Machismo. Loosely defined by American dictionaries as “exaggerated masculinity,” machismo gets a bad rap in this country. I like to define machismo not as a derogatory trait of certain males, but rather as the essence of what it means to be a man.
In the hour of exhaustive research I did on the subject, I found that machismo is largely thought of as an American way to describe males who over-exert themselves by abusing females and children. What exactly is macho about beating up women and children? If anything, this is one of the most un-macho activities out there. Another negative male trait “machismo” is used as an adjective to describe is, how do I say this, male compensation for anatomical short-comings? While this is a more accurate use of the word, negative is not the only context in which “machismo” can be used.
For one to possess mucho machismo does not mean one needs to have mucho muscle mass or any other type of massiveness. To possess machismo, a guy needs only a strong sense of self and the gumption to stand up for himself and his convictions. To have machismo is being able to speak your mind not just to allies but to adversaries as well. To have machismo is volunteering to do the job nobody else wants to do. One who has mucho machismo does not need to use fists in defense of his manliness, and one who lacks machismo does. A guy who admits he is lost and asks for directions has machismo for conceding he needs help, but the guy who gets directions before the journey began is the true champion.
There are a few gray areas of male behavior, which may cause you to question your manliness. Liking Brittany Spears does not mean you are not manly. Liking Brittany Spears’ music and fashion sense does. What kind of car you drive has no bearing on your manhood, unless you drive a new VW Beetle. Crying at the end of “Old Yeller” does not mean you are not manly. Crying at the end of “Titanic” definitely does. Sissy.
For some reason or another being masculine and being male at the same time is not politically correct anymore. This needs to change. As men, we can be strong and gentle, chivalrous and genteel and tough and caring, all without having to be a softie. As a culture we, American males, need to better manifest our machismo whereas we are becoming one of the most un-macho cultures on the planet. We need not exaggerate our manhood but we do need to embrace it and stop giving in to the politically correct notion that there is no difference between being manly and being a chauvinist pig.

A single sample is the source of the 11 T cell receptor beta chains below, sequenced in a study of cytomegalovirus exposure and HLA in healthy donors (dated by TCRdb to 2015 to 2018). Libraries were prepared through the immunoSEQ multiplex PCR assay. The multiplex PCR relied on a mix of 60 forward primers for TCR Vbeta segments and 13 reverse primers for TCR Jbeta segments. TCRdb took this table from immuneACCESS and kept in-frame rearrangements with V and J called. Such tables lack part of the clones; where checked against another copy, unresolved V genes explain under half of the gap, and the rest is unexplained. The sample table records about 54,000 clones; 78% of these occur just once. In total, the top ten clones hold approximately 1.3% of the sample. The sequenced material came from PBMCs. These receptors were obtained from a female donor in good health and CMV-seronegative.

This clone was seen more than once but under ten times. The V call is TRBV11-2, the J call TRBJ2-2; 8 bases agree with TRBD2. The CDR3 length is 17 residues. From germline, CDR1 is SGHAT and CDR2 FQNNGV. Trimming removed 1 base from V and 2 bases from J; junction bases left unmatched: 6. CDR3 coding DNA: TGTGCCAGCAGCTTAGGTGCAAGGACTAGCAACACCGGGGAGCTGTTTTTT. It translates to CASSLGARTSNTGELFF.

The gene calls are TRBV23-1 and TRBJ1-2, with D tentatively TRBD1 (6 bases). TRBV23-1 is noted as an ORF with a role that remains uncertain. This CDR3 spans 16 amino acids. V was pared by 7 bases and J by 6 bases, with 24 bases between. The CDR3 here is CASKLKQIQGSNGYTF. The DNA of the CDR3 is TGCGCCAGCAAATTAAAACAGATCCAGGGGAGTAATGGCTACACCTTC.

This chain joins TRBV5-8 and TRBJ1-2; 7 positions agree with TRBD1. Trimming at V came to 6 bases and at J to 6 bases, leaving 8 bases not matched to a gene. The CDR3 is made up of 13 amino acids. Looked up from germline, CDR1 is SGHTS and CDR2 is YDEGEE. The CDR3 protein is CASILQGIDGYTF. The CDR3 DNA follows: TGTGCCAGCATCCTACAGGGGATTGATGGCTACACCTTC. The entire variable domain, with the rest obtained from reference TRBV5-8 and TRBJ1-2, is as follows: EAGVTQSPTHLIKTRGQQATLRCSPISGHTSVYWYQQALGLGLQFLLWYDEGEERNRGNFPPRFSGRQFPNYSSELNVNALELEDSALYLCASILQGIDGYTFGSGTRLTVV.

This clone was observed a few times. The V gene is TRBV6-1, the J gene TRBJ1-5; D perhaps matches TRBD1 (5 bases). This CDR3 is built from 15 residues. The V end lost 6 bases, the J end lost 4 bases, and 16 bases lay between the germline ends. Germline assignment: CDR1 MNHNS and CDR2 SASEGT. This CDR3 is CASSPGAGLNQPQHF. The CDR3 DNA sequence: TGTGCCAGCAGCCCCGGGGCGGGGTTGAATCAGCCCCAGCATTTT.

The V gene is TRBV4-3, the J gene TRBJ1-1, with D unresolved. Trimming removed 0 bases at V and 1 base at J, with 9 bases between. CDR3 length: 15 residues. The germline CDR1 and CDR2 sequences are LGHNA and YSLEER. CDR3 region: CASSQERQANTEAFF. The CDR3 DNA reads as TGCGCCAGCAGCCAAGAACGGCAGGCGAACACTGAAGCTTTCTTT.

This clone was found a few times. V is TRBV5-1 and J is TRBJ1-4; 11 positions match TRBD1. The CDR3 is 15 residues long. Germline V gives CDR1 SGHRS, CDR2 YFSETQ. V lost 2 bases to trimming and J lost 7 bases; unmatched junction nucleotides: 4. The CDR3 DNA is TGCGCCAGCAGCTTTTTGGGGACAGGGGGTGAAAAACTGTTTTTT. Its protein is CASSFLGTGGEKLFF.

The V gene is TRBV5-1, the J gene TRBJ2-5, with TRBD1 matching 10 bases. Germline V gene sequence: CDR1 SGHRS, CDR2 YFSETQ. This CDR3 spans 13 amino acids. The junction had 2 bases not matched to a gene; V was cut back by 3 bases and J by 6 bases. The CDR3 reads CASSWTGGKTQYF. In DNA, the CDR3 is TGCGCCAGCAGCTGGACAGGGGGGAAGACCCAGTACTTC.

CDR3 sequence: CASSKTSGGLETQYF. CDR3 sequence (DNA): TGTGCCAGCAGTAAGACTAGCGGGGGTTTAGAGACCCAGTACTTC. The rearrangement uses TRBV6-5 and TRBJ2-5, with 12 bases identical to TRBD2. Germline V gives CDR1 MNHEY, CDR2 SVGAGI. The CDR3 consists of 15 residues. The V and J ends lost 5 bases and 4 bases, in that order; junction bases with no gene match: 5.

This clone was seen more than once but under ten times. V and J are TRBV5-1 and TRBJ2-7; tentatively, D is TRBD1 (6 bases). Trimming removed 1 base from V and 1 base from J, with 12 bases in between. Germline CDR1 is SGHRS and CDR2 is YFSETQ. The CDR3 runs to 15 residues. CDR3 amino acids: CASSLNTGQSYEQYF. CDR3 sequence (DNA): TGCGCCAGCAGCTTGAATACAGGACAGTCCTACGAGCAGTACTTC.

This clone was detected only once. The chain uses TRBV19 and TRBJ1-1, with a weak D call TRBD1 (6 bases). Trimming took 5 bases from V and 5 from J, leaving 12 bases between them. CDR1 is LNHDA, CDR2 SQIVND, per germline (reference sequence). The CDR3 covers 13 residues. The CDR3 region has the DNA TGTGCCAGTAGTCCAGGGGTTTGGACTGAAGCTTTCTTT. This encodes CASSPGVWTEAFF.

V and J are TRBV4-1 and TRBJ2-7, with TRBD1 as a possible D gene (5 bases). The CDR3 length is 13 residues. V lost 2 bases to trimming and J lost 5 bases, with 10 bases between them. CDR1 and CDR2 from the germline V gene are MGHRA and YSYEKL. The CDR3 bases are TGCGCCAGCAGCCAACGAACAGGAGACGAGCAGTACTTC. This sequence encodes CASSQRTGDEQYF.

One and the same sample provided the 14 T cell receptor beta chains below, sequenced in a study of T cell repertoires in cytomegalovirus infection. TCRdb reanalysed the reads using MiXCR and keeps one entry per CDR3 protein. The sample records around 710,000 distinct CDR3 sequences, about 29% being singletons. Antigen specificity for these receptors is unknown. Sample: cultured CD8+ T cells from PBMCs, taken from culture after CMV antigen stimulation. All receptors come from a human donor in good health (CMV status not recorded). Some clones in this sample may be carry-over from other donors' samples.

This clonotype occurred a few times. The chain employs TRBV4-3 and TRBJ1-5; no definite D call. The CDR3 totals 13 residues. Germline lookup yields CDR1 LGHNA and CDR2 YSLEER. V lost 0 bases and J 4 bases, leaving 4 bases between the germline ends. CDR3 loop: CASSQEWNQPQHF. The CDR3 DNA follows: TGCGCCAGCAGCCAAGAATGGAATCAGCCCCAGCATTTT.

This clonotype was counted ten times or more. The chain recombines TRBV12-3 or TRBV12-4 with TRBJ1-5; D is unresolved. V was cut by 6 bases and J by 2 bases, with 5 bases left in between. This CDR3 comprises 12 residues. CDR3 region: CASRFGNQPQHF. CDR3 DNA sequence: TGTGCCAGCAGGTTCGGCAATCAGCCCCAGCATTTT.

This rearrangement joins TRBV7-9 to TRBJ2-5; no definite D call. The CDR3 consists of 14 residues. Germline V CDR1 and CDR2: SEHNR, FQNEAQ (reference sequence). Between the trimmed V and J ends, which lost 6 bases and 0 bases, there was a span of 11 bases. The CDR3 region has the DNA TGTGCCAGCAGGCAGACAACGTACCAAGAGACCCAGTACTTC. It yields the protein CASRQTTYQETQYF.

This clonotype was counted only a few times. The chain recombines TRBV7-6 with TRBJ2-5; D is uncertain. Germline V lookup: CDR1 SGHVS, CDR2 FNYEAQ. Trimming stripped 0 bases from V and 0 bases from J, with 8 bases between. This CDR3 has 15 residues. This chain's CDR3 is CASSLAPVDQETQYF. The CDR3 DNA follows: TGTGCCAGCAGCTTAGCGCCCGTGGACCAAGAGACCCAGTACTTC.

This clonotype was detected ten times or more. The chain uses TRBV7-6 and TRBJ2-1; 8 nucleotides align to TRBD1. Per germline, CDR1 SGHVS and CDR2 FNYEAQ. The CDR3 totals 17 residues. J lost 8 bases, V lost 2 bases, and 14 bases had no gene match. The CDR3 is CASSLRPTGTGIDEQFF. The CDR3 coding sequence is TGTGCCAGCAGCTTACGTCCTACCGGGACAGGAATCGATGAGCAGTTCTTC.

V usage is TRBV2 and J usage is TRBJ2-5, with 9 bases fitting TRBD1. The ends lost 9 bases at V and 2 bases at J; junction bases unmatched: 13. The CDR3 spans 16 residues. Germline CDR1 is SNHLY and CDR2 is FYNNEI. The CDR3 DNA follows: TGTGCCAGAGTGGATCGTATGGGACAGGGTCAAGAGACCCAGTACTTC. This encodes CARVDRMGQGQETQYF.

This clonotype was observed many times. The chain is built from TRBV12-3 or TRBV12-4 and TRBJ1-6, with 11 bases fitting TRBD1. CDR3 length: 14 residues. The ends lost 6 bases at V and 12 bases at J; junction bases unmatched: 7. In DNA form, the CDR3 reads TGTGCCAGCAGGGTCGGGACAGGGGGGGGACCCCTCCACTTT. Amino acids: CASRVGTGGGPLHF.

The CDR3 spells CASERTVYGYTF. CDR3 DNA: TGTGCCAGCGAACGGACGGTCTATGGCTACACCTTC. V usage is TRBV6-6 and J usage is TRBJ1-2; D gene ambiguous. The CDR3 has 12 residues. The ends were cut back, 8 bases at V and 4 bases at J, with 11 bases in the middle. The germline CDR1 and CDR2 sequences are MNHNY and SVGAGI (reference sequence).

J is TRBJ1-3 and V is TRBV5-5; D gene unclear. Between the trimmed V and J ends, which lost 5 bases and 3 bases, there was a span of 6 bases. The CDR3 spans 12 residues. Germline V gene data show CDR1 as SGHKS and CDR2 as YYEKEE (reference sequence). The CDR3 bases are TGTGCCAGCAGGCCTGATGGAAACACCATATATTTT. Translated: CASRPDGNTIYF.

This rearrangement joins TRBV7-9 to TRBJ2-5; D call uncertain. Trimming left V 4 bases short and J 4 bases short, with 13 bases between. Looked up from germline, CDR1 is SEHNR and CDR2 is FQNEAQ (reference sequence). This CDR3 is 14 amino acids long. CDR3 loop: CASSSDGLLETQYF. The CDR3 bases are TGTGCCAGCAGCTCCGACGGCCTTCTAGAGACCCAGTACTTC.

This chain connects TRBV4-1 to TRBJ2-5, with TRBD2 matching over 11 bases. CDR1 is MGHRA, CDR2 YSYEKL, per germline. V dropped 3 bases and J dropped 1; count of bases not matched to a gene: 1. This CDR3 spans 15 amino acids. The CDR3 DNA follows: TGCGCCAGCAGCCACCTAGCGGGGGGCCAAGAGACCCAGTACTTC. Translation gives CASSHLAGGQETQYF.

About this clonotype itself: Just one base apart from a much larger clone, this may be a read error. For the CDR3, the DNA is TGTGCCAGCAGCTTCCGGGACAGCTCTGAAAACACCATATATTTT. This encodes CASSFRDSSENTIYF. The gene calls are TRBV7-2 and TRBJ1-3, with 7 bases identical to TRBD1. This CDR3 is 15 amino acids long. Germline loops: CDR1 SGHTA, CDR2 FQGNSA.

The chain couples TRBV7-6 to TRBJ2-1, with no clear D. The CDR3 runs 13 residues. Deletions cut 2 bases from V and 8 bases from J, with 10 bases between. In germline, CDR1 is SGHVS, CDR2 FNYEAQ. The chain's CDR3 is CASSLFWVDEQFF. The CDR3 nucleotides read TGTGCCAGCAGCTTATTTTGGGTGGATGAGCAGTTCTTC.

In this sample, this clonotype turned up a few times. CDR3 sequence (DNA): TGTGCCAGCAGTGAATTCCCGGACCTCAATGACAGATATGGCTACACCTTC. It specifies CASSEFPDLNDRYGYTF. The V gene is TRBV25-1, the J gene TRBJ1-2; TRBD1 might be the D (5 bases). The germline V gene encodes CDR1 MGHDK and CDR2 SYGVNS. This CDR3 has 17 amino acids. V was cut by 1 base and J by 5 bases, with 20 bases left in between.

Hero of the Week: The late-great J.R Cash. If ever there was the quintessential man, it was the “Man in Black.” Sure, he got busted with a suitcase full of speed in 1965. Sure, he wrote that he killed a man “just to watch him die.” Sure, he got drunk and broke all the stage lights at the Grand Ol’ Opry. But through all of his ups, uppers and downs he managed to remain the same unwavering pillar of manliness supporting a half-century of American pop-culture. Find a place to rest your spirit if you can, perhaps you may become a “highwayman” again.
Zero of the Week: A freshman resident of Braiden Hall was arrested on Friday night and charged with felony vandalism for chopping down a tree. Ready for his motive? He was going to use the wood to make a bow and arrow! According to CSUPD, officers received a call about someone cutting down a tree by the General Services Building and they arrived to find this guy walking down the street with a six-foot section of log and an L.L. Bean saw. Pal, you get big machismo points for thinking you can make such a weapon from scratch; an equal number of points should also being whittled away from your IQ for choosing a $2,000 piece of state property to fashion and for thinking you could undertake such a project in your dorm room! Lumberjacka..